Section: 1

CRN: 56561

Instructor Name: Helle

Day: TR

Time: 1200-1320

Course Description:Literature and Pedagogy is designed for students who may be interested in teaching college or secondary English classes in reading and literary studies. Topics to be considered: reading/writing connections; “transactions” with flesh-and-blood readers, writers, texts, and contexts; affect, empathy, and emotion in pedagogy; cultural and critical pedagogies; reading complex texts; teaching graphic novels. We will study these topics through workshop “practices” in reading/writing connections that model challenges and opportunities of everyday pedagogy and case studies of theory-into-practice. Graduate students will be expected to write extended papers, conduct research, and make a presentation on an area of interest.

 

 

Course Title: Studies in Film: Digital Flesh and the Virtual

Course ID: FILM 552

Section: 1

CRN: 59516

Instructor Name: Zuo

Day: R lecture
M screening

Time:1600-1950
1800-2150

Course Description: What is “the virtual”? What do virtual girlfriends, surveillance technologies, smart phones, aliens, and CGI special effects have in common? In this course we examine various manifestations of “artificial intelligence” in global digital cinemas to analyze the ways in which virtual bodies and utopic/dystopic spaces are constructed by new media technologies. Drawing on posthuman, feminist, queer, critical race/ethnicity, film and media, and new materialist theories, we interrogate how virtual performance elicits new modes of mediated bodily contact and perception, even as it may reify conventional representations of gender and sexuality, race and ethnicity, and class. Films include Strange Days; Blade Runner 2049; Air Doll; I’m a Cyborg, But That’s OK; Ex Machina; A.I.; eXistenZ; and Ghost in the Shell.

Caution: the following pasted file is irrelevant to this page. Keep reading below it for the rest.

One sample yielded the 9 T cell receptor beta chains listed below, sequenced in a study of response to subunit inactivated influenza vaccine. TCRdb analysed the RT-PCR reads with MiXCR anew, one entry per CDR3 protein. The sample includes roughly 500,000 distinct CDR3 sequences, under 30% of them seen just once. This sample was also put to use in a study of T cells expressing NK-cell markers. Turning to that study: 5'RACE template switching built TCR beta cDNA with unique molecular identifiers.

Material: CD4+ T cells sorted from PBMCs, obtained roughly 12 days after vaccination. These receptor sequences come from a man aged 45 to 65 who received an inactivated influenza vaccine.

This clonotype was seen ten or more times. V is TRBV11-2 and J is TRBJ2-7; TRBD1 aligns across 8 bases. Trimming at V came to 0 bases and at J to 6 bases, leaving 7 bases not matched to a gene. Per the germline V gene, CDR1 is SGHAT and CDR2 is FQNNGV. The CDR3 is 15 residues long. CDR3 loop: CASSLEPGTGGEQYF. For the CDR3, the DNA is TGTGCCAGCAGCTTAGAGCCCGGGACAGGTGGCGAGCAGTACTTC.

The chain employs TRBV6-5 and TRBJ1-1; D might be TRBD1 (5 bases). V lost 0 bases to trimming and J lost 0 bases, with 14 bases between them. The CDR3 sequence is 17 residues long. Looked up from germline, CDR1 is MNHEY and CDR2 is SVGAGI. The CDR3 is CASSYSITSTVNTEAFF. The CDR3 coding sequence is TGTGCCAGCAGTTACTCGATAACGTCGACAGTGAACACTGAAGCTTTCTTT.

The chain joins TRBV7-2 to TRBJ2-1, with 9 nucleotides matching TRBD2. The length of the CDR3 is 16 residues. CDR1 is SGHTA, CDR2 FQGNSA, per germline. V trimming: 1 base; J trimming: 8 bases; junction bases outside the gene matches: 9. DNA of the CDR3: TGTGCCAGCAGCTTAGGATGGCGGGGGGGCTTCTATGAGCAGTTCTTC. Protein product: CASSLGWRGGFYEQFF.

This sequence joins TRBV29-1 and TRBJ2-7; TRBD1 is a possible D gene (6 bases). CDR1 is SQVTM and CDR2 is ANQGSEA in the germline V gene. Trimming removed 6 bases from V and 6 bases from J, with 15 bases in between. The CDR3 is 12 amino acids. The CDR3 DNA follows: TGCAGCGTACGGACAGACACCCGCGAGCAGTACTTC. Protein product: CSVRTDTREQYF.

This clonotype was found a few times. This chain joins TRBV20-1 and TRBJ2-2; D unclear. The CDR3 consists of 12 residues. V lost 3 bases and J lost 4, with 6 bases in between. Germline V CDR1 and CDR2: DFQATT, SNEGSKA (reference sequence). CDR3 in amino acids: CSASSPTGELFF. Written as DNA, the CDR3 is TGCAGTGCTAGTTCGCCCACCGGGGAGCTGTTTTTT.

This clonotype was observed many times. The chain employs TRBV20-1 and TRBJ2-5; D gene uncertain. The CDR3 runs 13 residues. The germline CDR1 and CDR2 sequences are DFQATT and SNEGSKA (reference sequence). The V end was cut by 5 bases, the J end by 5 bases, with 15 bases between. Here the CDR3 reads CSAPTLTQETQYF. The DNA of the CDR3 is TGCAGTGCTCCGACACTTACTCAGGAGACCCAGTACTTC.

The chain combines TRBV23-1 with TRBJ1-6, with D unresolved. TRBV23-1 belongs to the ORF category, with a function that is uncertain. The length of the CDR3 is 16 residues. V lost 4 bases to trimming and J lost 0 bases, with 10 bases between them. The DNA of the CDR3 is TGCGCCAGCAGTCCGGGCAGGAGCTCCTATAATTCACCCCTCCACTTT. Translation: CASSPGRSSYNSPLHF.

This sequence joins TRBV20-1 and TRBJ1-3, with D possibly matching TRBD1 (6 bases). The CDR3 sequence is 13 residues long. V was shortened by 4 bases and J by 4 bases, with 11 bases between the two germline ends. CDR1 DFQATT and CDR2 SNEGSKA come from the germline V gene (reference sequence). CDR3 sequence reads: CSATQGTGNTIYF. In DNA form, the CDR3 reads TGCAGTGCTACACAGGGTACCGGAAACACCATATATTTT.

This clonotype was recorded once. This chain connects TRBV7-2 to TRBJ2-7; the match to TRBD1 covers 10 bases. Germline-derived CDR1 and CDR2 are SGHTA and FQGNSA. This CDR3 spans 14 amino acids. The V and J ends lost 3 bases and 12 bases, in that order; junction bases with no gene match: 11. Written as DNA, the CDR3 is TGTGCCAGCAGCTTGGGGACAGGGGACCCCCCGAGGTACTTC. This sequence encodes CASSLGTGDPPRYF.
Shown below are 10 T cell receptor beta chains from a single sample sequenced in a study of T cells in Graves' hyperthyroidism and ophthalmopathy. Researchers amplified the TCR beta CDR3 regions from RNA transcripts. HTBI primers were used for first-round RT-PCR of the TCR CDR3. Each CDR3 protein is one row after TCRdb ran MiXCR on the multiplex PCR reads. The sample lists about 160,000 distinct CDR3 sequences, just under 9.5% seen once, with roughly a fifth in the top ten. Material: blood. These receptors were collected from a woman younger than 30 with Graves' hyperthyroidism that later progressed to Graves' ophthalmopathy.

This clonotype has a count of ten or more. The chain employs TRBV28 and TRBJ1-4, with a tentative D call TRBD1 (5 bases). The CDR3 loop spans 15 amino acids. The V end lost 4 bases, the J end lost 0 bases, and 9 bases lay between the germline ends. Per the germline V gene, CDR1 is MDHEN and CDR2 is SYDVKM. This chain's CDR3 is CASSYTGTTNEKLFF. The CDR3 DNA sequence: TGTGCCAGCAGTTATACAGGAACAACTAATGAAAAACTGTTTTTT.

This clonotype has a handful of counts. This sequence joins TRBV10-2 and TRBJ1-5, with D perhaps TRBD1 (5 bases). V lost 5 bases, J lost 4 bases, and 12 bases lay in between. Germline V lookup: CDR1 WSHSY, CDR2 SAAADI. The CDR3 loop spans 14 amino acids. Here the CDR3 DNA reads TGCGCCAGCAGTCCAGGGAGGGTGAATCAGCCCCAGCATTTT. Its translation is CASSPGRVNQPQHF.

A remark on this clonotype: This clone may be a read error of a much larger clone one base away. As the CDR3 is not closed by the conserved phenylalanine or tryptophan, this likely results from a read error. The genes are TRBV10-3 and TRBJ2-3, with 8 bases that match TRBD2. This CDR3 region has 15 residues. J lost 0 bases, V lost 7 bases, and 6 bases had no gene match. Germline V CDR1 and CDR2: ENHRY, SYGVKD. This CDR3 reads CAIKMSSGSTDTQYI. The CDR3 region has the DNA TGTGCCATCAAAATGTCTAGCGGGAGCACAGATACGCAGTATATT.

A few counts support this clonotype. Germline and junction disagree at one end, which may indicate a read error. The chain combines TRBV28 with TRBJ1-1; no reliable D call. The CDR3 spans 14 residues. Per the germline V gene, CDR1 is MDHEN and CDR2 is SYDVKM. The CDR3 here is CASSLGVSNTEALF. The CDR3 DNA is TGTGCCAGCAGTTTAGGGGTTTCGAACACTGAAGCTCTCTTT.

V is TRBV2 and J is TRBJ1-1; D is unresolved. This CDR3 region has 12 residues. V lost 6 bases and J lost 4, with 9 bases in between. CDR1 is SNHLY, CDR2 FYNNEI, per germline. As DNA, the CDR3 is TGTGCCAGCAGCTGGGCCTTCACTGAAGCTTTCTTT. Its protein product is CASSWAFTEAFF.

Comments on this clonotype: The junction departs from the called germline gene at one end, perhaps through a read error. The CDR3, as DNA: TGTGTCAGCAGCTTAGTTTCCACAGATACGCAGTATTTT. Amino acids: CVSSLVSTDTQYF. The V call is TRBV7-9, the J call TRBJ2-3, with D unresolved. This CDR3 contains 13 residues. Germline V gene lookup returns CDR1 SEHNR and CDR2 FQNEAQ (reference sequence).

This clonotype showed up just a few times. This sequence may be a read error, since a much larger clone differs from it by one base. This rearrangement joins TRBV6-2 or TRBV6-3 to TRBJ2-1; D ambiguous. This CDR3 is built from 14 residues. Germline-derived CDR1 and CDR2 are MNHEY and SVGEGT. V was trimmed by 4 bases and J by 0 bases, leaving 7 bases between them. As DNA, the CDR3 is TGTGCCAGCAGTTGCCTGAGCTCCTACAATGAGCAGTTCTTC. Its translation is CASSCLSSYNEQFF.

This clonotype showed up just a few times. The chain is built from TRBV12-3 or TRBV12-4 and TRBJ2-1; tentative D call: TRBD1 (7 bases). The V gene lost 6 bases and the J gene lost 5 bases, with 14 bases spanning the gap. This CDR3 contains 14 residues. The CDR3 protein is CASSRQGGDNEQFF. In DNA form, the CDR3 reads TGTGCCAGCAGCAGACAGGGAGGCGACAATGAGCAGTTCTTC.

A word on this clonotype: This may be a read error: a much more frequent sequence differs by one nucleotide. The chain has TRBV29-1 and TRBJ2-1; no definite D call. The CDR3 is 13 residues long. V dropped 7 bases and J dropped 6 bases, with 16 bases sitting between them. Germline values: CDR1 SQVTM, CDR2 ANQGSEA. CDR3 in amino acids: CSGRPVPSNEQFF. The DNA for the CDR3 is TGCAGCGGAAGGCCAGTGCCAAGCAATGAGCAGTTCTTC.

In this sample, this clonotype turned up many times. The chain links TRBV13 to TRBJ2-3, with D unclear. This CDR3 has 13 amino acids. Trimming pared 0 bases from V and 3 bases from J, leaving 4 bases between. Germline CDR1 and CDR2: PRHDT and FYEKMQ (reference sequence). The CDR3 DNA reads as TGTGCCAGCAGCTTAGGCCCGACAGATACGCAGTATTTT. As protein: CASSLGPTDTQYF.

Special Topic Title: Digital Flesh and the Virtual

**MA Experience Course**

 

 

Course Title: Studies in Writing: Style & the Sentence

Course ID: WR 420/520

Section: 1

CRN: 54581

Instructor Name: Anderson

Day: MWF

Time: 0900-0950

Course Description: An exercise class, like circuit weights or yoga, with lots of style and grammar exercises, including sentence-diagramming, sentence-imitations, and a sequence of exercises designed to make your own sentences clearer, better, and more powerful. Fun, I hope. A reveling in sentences. Also, a quick look at the theory and pedagogy of style, from classical rhetoric to contemporary composition studies. Work: three class projects, the first on clarity, the second on diagramming, the third on “grace.” Texts: Williams, Style: Lessons in Clarity and Grace Montoux, Drawing Sentences: A Guide to Diagramming.

 

 

Course Title: Teaching Practicum: Fiction Writing

Course ID: WR 521

Section: 1

CRN: 52216

Instructor Name: Scribner

Day: R

Time: 1730-1820